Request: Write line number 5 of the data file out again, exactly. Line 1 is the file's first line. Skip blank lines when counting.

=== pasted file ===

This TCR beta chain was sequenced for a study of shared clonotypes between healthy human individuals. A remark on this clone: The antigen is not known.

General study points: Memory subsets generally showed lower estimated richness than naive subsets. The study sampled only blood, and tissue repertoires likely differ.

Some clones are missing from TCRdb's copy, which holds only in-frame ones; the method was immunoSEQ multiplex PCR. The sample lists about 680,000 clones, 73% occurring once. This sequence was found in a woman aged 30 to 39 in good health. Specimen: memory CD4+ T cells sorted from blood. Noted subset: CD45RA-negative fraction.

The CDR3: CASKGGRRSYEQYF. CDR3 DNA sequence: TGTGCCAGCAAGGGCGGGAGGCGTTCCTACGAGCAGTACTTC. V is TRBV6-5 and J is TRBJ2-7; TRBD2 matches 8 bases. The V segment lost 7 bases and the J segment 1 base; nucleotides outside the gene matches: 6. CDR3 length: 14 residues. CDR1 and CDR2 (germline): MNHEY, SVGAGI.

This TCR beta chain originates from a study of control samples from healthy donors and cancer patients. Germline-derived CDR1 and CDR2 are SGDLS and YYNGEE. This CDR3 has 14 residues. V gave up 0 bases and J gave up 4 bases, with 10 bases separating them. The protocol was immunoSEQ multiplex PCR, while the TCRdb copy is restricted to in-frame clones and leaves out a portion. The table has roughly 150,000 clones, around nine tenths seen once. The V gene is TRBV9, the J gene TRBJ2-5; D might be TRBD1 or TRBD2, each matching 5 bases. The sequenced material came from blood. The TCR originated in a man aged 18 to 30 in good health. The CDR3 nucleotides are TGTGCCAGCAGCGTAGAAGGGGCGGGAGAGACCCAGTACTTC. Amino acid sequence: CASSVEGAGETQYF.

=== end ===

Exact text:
This TCR beta chain originates from a study of control samples from healthy donors and cancer patients. Germline-derived CDR1 and CDR2 are SGDLS and YYNGEE. This CDR3 has 14 residues. V gave up 0 bases and J gave up 4 bases, with 10 bases separating them. The protocol was immunoSEQ multiplex PCR, while the TCRdb copy is restricted to in-frame clones and leaves out a portion. The table has roughly 150,000 clones, around nine tenths seen once. The V gene is TRBV9, the J gene TRBJ2-5; D might be TRBD1 or TRBD2, each matching 5 bases. The sequenced material came from blood. The TCR originated in a man aged 18 to 30 in good health. The CDR3 nucleotides are TGTGCCAGCAGCGTAGAAGGGGCGGGAGAGACCCAGTACTTC. Amino acid sequence: CASSVEGAGETQYF.